6 , Ifello! I
Ildrorke l eper!
A j cierk s
quired the i!
- • _.-, : , :i .4
say, Mr. i Wut's name, 014
Hello:" ' i•
.epped to the door at once, and
tan's tinniness." i
I wont! Wy, I want to flee
13 all." 1 1
Iderstand yo Si ."
u doff ink ay of you, could
body, enny how Jest send
By this time a crowd had ollected in
about the doetway, and the reen 'an let
something like the follosvin ,:—..
"That Chap as went in fut, time, ain't
buddy,- ef h has got a swall . r tailed coat
My money' as go' das his' And it's a 1
country, today. This you g tnati ain't t.
fooled easy,inow tell! ion. I cum down
see the Fourth, and l'i6 - iiea him. • 1
morniti' I see the elephan , aistitsow
baound to see this crittt r. ileito—thj
iti.isterr • , 7.'
replied to bin , hoyever,
into the OtEe with tho crow ,
d addressin one of the att.
uire -1 ,
e price, n ur?"
e of 'rhos
thunder'der. yet' 1 ,
out& you like to see, sir? said
'36 H I
loan. 4 L
'ant to lee the anitnal."
'As no on
his heels, a
ants, he en
the sign )ou
o her gent!
"The an ma?" '
"Ves--t e crittir." -'
"1 really do noCunderstaud, sir." .
"Why y_e yer4T—l ran the fro(' n
0. t there"' pointiljgto the door.
"/leven' yer g 111 sign oiler the door,
'1 etle uvire—sons'thit4 hereabouts?"
"LtrrELL'a Livrao Ad's?" ~,
"That's the erittna-t-thenes uttt— .trot
a ut, palm, and here's Yur putty."
IlitOng discovered Olathe was right (a
-s ipposed,)lhohopped about, and had got
the, door again: i . I , :
Illie convers4tion, some - rig!
crowd, had contrived to a 1
!n lighted fire = crackers to the
' n friend's ;coat, and as he sm .1
• of passing to the supposed
quarter—crack! hang! went)
•••nd nt the same instant, a 1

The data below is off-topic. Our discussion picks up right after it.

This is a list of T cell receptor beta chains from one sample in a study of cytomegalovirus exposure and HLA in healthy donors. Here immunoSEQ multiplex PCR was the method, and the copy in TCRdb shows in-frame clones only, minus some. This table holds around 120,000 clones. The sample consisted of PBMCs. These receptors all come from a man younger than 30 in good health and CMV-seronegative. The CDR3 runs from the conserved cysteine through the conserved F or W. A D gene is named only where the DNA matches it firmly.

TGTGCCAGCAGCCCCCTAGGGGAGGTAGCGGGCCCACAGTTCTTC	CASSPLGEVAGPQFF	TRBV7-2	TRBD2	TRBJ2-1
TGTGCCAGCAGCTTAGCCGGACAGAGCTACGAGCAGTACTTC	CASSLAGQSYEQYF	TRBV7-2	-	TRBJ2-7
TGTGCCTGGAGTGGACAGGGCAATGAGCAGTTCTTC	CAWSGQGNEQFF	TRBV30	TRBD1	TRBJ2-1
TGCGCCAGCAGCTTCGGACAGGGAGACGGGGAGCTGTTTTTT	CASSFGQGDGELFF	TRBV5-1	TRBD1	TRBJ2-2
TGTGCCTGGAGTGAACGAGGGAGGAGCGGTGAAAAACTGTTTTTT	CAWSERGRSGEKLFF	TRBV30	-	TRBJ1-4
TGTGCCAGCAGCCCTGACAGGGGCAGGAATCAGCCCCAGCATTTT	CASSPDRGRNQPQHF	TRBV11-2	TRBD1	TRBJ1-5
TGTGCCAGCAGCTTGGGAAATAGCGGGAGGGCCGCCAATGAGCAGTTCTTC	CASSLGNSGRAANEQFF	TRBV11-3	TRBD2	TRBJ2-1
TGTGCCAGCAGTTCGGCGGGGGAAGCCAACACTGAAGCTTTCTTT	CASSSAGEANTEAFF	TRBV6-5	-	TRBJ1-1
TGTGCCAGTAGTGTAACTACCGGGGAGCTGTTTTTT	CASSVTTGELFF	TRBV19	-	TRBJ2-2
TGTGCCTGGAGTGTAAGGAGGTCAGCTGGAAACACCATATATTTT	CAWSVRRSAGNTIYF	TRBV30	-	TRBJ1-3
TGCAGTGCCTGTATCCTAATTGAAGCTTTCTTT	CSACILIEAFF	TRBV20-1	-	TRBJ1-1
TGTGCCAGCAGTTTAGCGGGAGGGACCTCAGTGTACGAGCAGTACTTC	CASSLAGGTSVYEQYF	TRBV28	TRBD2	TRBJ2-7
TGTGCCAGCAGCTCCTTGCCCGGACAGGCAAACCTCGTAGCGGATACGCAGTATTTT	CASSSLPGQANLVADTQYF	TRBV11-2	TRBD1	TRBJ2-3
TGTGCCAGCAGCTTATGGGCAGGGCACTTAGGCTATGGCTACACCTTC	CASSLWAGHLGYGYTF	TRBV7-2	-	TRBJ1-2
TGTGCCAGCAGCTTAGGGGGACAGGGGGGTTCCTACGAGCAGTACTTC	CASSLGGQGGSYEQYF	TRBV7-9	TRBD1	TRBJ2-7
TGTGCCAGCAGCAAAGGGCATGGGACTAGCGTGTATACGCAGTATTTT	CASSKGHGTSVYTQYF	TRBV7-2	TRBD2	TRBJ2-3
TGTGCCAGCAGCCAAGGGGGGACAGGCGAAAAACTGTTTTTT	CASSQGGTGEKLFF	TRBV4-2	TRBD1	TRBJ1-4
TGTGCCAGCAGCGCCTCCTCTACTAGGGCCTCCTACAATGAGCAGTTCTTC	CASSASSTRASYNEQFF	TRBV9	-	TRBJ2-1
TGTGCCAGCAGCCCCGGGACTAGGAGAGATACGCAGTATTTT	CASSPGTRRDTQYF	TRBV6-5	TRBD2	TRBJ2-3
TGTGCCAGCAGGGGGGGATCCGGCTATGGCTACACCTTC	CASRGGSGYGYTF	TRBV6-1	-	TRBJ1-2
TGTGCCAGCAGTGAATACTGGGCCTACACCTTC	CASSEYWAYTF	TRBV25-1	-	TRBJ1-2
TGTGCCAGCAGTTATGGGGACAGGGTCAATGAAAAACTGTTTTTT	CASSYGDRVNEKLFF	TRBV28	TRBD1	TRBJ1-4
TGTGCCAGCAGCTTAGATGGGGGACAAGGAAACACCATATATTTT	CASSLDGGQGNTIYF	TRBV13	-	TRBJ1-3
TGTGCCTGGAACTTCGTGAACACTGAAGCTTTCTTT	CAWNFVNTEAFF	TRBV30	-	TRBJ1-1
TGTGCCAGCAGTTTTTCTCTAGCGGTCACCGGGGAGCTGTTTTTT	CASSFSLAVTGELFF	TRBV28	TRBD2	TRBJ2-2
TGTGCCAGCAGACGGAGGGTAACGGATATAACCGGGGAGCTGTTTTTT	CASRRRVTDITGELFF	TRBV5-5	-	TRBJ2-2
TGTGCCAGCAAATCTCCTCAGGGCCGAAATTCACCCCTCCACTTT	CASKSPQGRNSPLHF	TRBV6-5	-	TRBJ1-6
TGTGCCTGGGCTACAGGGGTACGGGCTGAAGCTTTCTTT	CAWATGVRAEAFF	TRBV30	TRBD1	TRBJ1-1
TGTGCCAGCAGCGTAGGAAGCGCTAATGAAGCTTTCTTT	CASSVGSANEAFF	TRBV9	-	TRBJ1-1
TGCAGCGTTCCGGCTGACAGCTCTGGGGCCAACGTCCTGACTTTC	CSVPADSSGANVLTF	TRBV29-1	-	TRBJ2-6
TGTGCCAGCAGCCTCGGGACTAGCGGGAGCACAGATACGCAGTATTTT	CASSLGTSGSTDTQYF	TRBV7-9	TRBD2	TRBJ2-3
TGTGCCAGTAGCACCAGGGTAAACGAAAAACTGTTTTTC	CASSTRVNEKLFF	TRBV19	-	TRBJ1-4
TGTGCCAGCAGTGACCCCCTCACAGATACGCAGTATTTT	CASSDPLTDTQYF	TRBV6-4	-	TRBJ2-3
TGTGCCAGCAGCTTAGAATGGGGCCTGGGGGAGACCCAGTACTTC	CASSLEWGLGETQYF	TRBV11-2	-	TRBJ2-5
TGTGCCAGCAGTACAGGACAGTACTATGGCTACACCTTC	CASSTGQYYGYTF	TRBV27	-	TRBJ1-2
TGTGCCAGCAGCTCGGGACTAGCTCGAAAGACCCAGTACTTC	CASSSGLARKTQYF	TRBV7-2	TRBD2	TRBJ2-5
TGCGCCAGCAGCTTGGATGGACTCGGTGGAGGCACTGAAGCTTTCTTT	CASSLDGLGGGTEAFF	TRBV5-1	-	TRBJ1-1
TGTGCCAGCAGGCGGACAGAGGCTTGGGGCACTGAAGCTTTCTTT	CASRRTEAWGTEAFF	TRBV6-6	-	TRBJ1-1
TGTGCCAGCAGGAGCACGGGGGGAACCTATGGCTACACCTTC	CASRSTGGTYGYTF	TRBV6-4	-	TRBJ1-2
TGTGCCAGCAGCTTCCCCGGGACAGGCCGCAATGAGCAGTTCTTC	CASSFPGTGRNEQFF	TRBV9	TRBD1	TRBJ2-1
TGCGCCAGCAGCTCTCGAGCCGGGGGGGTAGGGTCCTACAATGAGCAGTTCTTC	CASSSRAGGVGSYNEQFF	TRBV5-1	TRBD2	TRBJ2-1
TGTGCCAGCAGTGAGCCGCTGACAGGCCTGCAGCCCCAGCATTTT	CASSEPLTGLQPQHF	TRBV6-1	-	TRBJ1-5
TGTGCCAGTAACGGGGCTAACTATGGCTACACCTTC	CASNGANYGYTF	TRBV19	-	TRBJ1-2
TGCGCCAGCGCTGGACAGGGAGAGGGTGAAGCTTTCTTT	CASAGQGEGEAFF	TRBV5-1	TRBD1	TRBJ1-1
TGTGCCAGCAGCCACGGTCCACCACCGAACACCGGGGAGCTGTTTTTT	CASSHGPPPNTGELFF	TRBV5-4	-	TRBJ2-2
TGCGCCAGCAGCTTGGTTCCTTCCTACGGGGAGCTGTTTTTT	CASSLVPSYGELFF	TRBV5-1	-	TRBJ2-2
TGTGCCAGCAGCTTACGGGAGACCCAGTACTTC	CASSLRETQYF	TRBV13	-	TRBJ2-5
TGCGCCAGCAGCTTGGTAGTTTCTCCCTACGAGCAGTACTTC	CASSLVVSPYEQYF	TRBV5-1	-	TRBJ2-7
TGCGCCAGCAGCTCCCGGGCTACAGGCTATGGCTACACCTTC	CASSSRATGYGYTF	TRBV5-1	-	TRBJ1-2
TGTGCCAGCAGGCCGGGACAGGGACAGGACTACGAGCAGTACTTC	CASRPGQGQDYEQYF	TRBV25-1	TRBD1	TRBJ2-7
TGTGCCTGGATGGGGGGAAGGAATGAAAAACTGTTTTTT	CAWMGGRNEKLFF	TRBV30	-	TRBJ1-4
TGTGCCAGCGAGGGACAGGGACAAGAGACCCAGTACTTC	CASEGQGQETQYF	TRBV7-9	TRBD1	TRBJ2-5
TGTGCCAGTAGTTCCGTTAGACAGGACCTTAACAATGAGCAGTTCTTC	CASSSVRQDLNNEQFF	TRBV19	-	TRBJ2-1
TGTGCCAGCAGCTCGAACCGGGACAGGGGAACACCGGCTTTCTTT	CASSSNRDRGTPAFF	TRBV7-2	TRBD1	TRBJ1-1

t the top 0615 lungs- - -"look
a foose!“—+ ~ I
the countr*man ithf t lease a
d in that crowd; ttrul k nifty i
the long Coil
, tva i ,
dashed tords the foot el
i , ith his smoking coat taili a .
at in di=
lair a doz l
.f our gre l
I leg out ,
ake behi 1
ow, as h
g in the
Yl)struck a bee-line foi:tfie, '
~ reaching it just as the ears
. out. The eroaA arr,ire4' •
oder way; - and the liat we an
Mif i fi .PONM* 4I
ate A t W'
f' • • "* • I
, • ilkikafpaFily to the englit
iii....;.,4......;...L. 1 -Irinves. • '
Our Vic I
• ally to g I
sin got I
e i‘unfor i
I • I I
4,...4.:_ii:•;:.,t,:',, if', [it* many anectiot
; agiii.Y. , :l e failii :beats' all others. :,'A
antis ito dip', woutitlid, asks an foals
t'blip hi off the field. The latter d 1
yeObli - .4 him to mount - his horse', r
i imeeli. . fore« ' riurlog theliide, the
Arkanala i l ia his head abet dff, WWI)
hie Comp . Edon. Arriving at ',the
quarters, be ladiatietnan was asked w
want ,;2 ' 1
ed i . l . brow ht thislman to have. his log d
~ _ i
1 `.u, ,.." , y q ,re'plied the doctor s gift , s head t I
-, hole' ezelaimed the teen'of
an Whin .him,
ahe Wet er a ix
osi Obi'" -the , leg,"
si. • i
1 8 be
, [ war
I the 1 1
Iv of 1
I s . so ,
. , d
10r " ,